Personal reflections on the Icon of the Resurrected Christ at the Medjugorje Cenacolo

Today I want to introduce to you the artwork of my choice, which, in a sense, it is also the pharmacy of my choice! I am saying this because through this artwork the Lord gives me so much healing! The name of the artwork is The Icon of Christ’s Descent Into Hell which is  found at the Medjugorje Cenacolo Community.


The Icon of Christ’s Descent Into Hell Icon challenges and confirms my ideas about beauty. I used to think that beauty has to do solely with the physical features of the person, in other words of how that person looks from the outside, the visible. However, as time started rolling by in my life, slowly slowly the Holy Spirit started helping me understand that real beauty comes from within. Beauty is real love in action! Beauty takes me to its Prototype, God, the Beautiful One. That is why Pope Emeritus Benedict XVI said in his Message for the Celebration of the World Day of Peace of January 1, 2010: Contemplating the beauty of creation inspires us to recognize the love of the Creator, that Love which “moves the sun and the other stars. But in this icon is there a creation? Is there an order? Yes! The order that life prevails over death, the order that love transforms despair into joy. This icon makes me comprehend that through the power of the Resurrected Christ life becomes eternal. Is this not the real beauty?


This work of art is hugely related to the central question of faith, the Resurrection. The Catechism of the Catholic Church offers us a strong teaching concerning this basic tenet of faith when it says:  The Christian Creed – the profession of our faith in God, the Father, the Son, and the Holy Spirit, and in God’s creative, saving, and sanctifying action – culminates in the proclamation of the resurrection of the dead on the last day and in life everlasting (no.988)… Whereas in number 991 we find: Belief in the resurrection of the dead has been an essential element of the Christian faith from its beginnings. “The confidence of Christians is the resurrection of the dead; believing this we live.”How can some of you say that there is no resurrection of the dead? But if there is no resurrection of the dead, then Christ has not been raised; if Christ has not been raised, then our preaching is in vain and your faith is in vain…. But in fact Christ has been raised from the dead, the first fruits of those who have fallen asleep (1 Cor 15:12-14) (no.991).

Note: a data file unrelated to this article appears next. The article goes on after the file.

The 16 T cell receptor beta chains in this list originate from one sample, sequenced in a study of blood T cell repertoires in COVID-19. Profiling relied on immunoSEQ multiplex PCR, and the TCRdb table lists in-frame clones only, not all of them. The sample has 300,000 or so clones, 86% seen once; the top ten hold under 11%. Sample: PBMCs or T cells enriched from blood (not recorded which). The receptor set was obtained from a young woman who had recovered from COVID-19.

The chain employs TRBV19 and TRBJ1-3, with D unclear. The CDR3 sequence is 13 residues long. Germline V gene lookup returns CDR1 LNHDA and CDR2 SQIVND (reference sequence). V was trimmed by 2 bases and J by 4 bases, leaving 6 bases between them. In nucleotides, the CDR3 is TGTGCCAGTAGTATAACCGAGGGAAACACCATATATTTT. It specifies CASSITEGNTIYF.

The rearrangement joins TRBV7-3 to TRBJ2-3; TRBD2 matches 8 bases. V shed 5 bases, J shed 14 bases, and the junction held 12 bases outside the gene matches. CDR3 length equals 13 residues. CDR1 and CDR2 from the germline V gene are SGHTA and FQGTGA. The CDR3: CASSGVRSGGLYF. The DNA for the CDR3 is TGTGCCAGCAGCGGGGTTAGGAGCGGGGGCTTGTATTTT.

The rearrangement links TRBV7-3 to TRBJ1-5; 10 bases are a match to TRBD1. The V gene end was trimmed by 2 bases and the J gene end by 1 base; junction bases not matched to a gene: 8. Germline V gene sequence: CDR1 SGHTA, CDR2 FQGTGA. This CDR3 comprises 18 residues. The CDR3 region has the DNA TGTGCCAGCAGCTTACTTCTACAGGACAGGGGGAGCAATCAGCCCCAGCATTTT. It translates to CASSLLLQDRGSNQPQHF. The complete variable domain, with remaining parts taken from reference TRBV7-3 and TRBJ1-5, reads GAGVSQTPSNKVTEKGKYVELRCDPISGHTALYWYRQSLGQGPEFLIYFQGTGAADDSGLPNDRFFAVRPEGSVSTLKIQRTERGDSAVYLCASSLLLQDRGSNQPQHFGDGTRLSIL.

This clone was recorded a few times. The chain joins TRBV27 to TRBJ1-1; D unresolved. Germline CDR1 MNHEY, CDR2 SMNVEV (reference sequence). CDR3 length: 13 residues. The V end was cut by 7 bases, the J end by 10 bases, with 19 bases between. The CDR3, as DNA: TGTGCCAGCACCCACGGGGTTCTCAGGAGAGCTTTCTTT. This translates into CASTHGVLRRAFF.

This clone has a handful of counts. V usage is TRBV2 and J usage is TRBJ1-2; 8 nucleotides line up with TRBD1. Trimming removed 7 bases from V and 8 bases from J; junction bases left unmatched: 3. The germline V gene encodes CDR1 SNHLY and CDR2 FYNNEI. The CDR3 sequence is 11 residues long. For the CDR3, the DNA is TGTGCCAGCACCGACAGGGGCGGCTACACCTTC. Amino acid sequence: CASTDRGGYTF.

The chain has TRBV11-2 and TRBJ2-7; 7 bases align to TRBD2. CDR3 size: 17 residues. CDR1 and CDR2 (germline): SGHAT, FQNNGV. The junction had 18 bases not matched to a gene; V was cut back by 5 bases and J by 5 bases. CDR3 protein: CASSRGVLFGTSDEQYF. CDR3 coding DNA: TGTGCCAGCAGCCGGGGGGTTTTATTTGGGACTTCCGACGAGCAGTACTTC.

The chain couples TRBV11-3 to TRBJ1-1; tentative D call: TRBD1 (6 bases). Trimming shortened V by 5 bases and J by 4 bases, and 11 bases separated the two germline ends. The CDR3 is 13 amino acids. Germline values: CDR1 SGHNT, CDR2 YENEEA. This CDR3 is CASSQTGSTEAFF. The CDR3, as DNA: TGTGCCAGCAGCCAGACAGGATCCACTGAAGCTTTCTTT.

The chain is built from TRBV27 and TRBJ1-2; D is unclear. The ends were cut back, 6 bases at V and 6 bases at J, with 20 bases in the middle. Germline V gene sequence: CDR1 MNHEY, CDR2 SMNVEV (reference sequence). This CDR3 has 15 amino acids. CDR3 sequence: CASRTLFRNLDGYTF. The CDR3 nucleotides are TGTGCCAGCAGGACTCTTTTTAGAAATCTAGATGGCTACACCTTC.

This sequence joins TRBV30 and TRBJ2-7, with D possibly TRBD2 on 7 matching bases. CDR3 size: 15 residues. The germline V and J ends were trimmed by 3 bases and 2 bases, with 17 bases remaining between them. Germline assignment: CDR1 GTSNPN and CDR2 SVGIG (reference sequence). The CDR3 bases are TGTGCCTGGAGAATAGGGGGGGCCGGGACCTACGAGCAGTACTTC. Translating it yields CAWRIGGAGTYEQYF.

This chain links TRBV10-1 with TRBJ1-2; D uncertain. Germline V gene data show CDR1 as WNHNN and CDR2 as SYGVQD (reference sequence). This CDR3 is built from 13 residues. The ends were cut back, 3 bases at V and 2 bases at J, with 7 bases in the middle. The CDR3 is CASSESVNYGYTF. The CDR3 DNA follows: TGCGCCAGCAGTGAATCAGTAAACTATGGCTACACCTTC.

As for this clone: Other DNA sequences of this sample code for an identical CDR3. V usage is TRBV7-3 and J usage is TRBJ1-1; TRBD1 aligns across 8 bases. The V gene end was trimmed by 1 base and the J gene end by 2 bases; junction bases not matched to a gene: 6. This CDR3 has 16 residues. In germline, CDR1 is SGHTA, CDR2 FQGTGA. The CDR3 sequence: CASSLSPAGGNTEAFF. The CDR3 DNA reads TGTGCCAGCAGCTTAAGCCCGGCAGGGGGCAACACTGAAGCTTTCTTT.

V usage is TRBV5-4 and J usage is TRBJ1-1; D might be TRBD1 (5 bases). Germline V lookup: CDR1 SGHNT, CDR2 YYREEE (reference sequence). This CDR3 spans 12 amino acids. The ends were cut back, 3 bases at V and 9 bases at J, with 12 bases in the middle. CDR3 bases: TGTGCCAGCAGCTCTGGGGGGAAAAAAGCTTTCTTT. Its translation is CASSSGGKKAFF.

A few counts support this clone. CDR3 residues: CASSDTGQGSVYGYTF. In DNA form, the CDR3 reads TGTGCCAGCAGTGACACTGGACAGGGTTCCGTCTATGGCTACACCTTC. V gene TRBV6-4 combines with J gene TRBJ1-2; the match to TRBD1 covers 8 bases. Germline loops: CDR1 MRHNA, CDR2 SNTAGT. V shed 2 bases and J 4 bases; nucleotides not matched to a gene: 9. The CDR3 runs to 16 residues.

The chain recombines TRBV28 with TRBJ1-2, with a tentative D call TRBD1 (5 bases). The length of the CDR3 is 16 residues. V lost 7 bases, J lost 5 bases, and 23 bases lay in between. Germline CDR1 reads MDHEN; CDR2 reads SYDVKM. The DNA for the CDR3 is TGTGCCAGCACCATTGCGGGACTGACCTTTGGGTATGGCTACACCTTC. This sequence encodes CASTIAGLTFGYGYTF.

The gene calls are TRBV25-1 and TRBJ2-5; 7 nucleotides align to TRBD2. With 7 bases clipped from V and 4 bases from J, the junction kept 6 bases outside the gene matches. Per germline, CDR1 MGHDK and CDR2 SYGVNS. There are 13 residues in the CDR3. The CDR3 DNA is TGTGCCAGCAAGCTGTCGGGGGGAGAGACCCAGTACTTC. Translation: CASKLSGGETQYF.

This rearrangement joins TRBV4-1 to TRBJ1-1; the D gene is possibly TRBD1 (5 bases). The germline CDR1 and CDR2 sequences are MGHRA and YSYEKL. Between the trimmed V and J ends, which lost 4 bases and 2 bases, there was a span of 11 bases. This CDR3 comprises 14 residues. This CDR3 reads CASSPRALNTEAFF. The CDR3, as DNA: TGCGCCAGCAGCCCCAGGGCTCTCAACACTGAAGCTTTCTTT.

The icon of the Resurrection of the Christian East is deeply related with what actually occurred on Holy Saturday, when Christ descended into Hades. In an ancient homily about Easter Saturday it is written: Something strange is happening — there is a great silence on earth today, a great silence and stillness. The whole earth keeps silence because the King is asleep. The earth trembled and is still because God has fallen asleep in the flesh and he has raised up all who have slept ever since the world began. God has died in the flesh and Hell trembles with fear.


But this is only the beginning of what actually happened. In fact, the author goes on by saying: He has gone to search for our first parent, as for a lost sheep. Greatly desiring to visit those who live in darkness and in the shadow of death, he has gone to free from sorrow the captives Adam and Eve, He who is both God and the Son of Eve. The Lord approached them bearing the Cross, the weapon that had won him the victory. At the sight of him Adam, the first man he had created, struck his breast in terror and cried out to everyone, ‘My Lord be with you all.’ Christ answered him: ‘And with your spirit.’ He took him by the hand and raised him up, saying: ‘Awake, O sleeper, and rise from the dead, and Christ will give you light.’


Personally speaking when God appears to be silent in my life He is working the most. The God I believe in saves, enters into our impossibilities and take us out from our tombs of doubts, addictions, fears and so forth. Provided that we give him our tiny hand, that is our will, to allow him to do so. Furthermore, this icon stressed my belief that life does end in this world but continues beyond. Even beyond this life my life, if it is open to Christ’s saving action, can be redeemed and transformed eternally.


Let us not forget that this icon is the result of the Community “Cenacolo” in Medjugorje. In fact, many of the young people who enter the Cenacolo Community are addicted to drugs, alcohol or both. They firmly want to abandon their former destructive way of life. Currently, due to the technological progress registered so far, the addictions have been widened to incorporate addictions to video games as well as other electronic devices and the internet use too.